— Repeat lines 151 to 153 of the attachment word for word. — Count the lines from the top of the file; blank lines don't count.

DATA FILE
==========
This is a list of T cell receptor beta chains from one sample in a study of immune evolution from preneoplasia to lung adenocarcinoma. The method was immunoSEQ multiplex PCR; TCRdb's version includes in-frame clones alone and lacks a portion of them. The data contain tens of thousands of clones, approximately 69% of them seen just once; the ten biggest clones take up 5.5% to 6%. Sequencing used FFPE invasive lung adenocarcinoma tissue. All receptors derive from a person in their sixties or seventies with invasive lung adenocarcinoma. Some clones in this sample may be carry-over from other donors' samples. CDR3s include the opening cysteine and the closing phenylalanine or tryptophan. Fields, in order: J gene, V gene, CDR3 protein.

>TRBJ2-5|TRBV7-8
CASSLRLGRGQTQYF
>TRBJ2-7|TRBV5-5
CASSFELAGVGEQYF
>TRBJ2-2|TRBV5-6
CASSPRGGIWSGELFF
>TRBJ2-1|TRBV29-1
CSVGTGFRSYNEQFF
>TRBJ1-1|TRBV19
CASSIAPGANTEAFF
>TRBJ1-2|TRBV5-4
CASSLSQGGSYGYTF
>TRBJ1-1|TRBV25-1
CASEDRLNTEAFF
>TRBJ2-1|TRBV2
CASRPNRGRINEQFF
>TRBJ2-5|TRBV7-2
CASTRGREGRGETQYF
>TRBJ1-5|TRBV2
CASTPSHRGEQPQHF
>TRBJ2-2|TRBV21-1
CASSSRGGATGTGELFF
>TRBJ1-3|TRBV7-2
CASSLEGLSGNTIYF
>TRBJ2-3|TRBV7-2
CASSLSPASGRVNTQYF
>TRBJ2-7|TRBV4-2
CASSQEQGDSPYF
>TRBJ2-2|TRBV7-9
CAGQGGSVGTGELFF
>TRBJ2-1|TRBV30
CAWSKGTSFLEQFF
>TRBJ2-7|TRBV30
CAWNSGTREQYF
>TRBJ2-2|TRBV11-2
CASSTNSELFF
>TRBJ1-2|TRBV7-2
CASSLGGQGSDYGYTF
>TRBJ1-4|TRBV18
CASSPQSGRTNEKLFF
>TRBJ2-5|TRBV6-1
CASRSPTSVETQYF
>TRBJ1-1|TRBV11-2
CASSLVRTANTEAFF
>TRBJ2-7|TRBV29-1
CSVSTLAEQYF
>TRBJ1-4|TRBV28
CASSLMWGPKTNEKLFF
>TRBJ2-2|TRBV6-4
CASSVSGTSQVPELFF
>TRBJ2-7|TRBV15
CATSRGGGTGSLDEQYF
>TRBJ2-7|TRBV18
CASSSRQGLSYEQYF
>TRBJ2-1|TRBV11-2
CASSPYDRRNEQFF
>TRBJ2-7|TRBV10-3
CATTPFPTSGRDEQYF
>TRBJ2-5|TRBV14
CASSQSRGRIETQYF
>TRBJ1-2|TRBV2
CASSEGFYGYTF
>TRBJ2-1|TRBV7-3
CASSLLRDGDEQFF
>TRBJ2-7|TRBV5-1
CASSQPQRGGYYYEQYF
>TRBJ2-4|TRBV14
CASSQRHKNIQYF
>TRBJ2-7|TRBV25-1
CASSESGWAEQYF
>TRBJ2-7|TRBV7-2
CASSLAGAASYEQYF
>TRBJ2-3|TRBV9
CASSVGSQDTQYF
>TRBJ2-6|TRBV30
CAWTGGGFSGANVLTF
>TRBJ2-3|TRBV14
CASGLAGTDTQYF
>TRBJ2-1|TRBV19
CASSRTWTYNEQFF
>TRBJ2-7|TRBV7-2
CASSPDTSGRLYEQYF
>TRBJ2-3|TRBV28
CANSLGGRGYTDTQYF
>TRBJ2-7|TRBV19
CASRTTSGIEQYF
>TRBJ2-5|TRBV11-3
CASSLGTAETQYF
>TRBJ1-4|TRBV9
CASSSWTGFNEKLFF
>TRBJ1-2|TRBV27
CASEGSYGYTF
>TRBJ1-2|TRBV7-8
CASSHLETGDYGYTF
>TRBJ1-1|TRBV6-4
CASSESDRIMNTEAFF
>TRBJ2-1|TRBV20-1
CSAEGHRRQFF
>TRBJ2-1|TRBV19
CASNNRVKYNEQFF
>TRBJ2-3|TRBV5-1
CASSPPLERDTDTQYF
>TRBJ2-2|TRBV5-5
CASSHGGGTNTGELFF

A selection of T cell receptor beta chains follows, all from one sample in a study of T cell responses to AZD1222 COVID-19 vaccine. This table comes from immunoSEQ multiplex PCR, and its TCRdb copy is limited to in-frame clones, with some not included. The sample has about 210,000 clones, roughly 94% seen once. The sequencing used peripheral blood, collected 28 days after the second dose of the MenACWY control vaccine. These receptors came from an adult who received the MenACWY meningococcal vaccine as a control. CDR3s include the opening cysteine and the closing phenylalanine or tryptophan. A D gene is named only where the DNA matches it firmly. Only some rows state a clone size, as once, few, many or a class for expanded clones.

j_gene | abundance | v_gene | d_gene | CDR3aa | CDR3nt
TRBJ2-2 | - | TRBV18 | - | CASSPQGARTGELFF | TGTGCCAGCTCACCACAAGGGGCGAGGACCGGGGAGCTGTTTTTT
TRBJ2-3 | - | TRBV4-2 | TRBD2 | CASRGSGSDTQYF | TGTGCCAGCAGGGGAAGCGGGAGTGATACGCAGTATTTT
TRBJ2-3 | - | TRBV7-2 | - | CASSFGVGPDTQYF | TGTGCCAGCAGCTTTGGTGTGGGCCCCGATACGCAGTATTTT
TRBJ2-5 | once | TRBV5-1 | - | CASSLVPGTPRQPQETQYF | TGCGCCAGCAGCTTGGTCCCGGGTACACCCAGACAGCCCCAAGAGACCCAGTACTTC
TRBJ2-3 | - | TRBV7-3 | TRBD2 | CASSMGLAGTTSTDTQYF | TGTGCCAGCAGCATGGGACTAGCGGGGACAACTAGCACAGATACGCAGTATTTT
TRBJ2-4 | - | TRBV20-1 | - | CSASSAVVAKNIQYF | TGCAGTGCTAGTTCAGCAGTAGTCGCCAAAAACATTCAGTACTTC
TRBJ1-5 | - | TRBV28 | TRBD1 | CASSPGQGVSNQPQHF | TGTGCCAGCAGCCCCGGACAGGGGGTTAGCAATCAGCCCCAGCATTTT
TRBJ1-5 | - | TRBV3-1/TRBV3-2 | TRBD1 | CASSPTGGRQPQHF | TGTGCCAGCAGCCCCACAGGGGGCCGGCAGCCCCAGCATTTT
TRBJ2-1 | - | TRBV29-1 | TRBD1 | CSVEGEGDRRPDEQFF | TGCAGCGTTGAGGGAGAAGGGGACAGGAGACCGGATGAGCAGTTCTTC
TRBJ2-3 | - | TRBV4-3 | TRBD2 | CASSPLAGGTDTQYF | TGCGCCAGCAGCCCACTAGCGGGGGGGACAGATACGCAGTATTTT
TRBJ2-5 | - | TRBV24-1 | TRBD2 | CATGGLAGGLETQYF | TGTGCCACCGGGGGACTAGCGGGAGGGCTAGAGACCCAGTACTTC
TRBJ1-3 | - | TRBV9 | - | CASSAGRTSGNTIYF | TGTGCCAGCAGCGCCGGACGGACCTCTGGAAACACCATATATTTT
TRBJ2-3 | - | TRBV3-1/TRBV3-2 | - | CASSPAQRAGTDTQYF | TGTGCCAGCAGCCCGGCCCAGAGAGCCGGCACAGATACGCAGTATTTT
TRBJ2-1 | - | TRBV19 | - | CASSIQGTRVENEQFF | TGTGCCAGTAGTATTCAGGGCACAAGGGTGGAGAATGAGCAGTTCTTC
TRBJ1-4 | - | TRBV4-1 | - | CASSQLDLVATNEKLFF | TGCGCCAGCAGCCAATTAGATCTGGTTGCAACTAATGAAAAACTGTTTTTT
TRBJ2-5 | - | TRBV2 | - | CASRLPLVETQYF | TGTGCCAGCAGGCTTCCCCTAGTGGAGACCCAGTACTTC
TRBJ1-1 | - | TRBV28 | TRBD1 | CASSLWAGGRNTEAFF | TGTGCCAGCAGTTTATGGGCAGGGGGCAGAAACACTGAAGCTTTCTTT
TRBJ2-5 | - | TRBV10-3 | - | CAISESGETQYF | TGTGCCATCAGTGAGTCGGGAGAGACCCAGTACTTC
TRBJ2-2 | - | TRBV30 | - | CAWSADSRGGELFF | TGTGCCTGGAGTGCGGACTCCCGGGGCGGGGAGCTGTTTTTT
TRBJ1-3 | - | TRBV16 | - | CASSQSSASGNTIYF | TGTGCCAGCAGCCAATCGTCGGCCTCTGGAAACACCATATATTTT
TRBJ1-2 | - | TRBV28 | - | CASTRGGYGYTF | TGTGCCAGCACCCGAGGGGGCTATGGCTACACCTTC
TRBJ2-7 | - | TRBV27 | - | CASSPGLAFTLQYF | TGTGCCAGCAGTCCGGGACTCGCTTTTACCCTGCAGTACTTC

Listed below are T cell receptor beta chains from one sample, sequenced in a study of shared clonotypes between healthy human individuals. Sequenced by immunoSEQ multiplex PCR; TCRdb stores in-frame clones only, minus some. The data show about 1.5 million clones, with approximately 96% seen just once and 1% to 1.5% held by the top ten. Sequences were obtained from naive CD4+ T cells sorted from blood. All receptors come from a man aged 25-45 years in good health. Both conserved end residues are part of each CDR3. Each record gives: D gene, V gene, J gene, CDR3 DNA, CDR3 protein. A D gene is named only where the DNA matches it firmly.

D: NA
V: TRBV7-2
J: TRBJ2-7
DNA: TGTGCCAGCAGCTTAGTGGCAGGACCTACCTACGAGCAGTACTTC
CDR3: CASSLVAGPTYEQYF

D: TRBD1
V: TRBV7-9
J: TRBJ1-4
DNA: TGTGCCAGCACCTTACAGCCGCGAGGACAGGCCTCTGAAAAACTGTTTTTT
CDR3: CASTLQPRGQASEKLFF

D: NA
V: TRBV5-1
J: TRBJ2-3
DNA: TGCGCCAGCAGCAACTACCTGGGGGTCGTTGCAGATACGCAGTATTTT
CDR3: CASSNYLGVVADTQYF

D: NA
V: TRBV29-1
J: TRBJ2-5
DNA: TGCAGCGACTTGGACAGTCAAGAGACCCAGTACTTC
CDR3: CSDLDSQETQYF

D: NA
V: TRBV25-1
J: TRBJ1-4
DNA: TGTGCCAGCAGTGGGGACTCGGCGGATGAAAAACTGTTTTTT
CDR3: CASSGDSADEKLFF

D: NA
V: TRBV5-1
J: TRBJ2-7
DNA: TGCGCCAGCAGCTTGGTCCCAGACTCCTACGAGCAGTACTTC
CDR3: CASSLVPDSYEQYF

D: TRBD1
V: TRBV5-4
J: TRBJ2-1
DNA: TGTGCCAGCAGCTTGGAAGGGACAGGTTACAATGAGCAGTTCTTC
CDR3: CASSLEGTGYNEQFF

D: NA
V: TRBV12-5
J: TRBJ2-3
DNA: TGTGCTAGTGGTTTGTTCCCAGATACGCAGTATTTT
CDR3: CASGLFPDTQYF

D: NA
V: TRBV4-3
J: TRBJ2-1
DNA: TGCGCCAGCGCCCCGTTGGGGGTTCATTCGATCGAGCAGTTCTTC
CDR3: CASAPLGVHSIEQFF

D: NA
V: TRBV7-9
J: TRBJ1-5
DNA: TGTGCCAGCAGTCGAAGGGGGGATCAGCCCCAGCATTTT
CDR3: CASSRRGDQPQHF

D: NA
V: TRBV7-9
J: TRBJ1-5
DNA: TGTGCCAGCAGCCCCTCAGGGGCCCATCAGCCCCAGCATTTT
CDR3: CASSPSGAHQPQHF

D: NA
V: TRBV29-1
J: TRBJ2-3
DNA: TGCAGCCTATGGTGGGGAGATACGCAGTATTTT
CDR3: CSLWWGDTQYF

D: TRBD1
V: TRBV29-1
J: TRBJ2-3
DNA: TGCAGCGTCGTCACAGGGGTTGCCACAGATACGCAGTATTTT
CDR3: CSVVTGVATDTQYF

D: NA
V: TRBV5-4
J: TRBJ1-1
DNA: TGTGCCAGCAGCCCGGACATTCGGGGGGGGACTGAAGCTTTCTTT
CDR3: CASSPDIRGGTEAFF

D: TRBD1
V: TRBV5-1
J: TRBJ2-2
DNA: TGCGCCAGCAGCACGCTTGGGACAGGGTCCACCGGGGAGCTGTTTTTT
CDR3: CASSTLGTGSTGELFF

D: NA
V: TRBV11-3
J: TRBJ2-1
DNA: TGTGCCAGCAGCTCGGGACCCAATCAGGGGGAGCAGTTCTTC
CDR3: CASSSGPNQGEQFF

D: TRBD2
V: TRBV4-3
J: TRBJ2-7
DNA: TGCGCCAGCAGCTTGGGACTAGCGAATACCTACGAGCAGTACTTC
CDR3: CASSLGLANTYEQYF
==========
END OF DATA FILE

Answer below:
D: NA
V: TRBV25-1
J: TRBJ1-4